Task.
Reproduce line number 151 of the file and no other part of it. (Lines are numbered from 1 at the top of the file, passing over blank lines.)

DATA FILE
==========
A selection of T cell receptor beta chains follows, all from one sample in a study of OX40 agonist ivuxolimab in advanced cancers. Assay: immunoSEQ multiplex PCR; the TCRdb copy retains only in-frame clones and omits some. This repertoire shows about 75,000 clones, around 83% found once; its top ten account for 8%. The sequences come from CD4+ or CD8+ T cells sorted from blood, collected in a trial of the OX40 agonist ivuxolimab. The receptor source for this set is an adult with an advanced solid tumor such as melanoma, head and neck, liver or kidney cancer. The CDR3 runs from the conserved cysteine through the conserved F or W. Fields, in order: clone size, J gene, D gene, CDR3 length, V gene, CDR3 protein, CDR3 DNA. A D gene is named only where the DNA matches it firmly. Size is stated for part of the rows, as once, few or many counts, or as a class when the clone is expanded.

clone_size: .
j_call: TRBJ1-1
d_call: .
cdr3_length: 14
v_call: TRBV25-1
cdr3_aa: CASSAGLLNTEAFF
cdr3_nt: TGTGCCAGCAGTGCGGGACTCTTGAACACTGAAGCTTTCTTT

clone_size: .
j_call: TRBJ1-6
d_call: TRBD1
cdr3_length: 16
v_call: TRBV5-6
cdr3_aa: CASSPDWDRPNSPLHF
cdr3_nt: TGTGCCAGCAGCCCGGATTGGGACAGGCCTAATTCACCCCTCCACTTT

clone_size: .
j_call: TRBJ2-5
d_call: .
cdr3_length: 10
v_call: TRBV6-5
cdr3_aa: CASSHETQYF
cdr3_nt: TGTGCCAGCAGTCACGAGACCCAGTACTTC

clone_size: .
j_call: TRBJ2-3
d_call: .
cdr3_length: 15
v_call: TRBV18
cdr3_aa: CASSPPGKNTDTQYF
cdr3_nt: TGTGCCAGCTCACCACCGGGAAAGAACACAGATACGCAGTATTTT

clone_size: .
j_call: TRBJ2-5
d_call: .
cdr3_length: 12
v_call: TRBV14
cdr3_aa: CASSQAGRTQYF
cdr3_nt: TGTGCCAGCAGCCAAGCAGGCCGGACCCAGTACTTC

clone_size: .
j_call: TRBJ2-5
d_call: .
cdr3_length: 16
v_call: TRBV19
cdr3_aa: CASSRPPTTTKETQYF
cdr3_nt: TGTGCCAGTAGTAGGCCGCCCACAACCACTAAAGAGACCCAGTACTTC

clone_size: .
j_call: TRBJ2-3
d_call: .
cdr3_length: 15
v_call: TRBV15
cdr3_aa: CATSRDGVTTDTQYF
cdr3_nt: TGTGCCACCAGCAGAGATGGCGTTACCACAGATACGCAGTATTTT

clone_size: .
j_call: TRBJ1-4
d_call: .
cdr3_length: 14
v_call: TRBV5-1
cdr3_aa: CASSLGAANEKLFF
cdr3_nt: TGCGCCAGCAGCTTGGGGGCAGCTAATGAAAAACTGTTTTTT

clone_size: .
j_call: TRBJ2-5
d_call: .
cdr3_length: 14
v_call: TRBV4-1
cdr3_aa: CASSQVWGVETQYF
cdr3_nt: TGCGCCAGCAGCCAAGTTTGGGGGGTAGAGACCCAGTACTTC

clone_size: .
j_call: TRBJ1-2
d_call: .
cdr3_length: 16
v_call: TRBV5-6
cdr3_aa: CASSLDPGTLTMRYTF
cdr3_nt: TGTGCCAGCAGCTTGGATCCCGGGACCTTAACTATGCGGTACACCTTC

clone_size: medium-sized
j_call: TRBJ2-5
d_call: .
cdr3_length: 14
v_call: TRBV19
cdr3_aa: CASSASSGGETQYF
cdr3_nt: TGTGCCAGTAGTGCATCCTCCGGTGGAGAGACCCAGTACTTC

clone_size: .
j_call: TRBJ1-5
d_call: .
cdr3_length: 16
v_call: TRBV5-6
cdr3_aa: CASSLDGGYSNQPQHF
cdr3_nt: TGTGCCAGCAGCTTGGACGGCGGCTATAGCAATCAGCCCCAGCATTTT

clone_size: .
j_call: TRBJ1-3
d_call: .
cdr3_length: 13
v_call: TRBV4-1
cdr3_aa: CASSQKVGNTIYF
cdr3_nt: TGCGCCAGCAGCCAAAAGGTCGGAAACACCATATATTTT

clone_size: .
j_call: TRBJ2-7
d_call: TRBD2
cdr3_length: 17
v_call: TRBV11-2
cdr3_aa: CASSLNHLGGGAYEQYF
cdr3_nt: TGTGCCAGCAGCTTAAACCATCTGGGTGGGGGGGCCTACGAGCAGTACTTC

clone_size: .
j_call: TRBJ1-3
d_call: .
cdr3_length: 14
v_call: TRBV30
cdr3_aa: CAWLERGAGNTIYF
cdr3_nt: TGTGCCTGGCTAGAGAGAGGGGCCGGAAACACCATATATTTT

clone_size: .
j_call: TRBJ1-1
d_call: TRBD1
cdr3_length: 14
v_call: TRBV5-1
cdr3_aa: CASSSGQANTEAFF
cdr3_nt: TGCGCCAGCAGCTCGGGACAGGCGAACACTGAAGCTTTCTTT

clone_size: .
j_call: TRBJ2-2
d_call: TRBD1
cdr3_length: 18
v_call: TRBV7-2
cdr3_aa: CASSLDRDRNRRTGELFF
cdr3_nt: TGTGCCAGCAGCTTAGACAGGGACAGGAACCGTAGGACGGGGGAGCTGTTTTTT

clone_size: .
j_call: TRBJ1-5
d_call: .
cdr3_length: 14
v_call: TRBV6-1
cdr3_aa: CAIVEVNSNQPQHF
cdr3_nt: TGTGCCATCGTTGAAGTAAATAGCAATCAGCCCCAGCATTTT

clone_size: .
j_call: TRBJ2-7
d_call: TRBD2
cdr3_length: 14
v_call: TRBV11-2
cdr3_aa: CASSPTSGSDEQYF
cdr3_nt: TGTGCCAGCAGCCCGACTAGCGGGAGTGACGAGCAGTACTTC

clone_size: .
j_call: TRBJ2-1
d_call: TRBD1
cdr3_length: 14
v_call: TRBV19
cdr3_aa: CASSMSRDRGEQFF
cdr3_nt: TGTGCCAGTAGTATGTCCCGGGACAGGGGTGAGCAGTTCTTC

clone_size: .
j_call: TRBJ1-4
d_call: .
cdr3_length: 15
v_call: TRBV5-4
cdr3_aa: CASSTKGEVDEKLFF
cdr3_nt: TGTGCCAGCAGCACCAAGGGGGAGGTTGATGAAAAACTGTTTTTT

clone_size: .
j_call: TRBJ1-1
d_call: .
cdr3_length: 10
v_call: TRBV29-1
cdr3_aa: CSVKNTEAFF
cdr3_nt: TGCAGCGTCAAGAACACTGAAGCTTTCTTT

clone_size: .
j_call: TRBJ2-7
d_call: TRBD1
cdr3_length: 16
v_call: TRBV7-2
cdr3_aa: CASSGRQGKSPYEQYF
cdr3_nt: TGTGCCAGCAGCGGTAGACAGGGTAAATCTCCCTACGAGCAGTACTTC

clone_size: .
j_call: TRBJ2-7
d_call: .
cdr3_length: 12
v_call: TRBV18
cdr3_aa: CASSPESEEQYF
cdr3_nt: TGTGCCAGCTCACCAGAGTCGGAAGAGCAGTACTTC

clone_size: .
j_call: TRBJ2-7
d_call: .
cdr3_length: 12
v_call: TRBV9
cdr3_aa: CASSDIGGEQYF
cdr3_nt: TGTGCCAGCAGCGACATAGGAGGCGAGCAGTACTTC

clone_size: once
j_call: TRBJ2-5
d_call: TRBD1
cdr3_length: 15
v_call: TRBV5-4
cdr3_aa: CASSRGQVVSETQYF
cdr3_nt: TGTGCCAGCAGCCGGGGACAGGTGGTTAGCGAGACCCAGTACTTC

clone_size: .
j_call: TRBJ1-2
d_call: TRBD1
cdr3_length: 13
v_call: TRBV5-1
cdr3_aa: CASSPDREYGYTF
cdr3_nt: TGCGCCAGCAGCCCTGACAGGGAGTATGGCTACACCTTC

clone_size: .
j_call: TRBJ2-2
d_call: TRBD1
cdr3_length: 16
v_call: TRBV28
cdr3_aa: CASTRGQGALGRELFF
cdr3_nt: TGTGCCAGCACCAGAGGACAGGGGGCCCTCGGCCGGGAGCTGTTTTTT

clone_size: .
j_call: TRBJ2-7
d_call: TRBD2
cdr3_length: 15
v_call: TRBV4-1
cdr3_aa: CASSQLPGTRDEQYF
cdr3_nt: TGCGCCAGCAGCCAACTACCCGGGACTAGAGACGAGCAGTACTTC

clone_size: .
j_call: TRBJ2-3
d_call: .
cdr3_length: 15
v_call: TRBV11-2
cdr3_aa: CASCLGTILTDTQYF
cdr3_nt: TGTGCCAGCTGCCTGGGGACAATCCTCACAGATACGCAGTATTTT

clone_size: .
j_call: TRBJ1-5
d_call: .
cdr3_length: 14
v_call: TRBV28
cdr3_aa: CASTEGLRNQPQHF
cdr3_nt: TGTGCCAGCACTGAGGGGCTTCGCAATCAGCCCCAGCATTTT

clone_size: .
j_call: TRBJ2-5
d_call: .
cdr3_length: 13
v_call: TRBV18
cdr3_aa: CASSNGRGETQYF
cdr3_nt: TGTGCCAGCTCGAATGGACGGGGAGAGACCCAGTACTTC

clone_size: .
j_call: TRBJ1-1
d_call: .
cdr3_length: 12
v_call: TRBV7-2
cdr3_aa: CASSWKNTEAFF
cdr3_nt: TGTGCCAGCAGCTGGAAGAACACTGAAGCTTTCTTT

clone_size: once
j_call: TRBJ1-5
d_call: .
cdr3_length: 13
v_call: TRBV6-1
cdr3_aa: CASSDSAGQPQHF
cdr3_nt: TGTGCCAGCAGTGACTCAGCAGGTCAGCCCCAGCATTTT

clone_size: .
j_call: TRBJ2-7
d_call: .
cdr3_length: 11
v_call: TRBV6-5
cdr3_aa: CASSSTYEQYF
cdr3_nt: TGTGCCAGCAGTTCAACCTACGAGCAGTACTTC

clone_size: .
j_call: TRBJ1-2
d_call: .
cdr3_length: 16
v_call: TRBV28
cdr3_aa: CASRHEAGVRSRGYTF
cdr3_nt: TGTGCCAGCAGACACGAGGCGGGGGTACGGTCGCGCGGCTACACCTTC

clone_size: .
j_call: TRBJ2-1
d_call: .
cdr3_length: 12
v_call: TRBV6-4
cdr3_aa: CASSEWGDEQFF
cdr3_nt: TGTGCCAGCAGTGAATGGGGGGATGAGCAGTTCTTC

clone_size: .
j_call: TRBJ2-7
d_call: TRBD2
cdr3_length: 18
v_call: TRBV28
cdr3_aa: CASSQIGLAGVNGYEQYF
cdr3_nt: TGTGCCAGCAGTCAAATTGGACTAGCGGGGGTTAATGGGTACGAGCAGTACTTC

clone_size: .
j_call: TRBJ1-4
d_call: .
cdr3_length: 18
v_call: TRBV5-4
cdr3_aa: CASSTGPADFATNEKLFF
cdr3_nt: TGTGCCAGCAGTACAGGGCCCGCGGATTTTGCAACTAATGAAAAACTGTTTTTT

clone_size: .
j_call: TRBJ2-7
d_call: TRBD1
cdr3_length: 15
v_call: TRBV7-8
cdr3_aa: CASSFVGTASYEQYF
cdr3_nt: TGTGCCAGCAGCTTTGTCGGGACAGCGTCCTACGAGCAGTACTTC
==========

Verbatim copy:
d_call: .